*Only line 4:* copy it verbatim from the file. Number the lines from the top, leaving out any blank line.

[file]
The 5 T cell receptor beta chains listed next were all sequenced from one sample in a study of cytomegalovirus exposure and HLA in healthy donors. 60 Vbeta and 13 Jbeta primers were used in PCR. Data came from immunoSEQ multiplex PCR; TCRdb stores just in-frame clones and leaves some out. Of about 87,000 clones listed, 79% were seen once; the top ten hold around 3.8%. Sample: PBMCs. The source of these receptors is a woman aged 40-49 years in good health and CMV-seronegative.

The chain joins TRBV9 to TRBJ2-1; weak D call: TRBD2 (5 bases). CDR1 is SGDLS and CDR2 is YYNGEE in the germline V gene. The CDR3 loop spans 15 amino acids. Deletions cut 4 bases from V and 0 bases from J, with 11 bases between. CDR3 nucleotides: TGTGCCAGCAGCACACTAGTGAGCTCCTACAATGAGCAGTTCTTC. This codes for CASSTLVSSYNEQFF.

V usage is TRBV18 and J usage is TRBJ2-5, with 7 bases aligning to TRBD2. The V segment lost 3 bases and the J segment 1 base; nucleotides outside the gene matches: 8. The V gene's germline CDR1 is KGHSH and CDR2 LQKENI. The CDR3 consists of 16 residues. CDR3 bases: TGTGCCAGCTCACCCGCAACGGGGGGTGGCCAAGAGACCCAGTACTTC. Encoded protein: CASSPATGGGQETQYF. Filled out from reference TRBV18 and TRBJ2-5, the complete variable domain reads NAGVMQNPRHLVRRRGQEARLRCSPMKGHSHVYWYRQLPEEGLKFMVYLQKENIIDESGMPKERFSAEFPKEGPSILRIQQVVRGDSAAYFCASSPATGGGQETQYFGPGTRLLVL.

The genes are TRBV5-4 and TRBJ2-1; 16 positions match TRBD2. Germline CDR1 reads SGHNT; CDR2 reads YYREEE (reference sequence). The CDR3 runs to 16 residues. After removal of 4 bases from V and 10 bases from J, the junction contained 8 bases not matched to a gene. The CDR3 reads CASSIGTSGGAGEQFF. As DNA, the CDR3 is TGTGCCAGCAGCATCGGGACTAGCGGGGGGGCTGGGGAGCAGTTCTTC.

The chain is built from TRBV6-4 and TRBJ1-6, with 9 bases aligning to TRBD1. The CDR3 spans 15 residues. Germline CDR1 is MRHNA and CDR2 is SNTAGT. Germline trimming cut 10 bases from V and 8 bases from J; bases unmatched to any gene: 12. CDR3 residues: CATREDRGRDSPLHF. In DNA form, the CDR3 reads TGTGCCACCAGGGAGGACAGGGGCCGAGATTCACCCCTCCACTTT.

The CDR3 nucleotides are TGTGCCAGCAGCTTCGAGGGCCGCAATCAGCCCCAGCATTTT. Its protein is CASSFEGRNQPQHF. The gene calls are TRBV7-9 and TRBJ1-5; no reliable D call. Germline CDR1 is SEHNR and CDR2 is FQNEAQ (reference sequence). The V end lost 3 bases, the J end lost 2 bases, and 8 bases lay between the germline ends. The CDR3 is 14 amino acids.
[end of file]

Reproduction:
The genes are TRBV5-4 and TRBJ2-1; 16 positions match TRBD2. Germline CDR1 reads SGHNT; CDR2 reads YYREEE (reference sequence). The CDR3 runs to 16 residues. After removal of 4 bases from V and 10 bases from J, the junction contained 8 bases not matched to a gene. The CDR3 reads CASSIGTSGGAGEQFF. As DNA, the CDR3 is TGTGCCAGCAGCATCGGGACTAGCGGGGGGGCTGGGGAGCAGTTCTTC.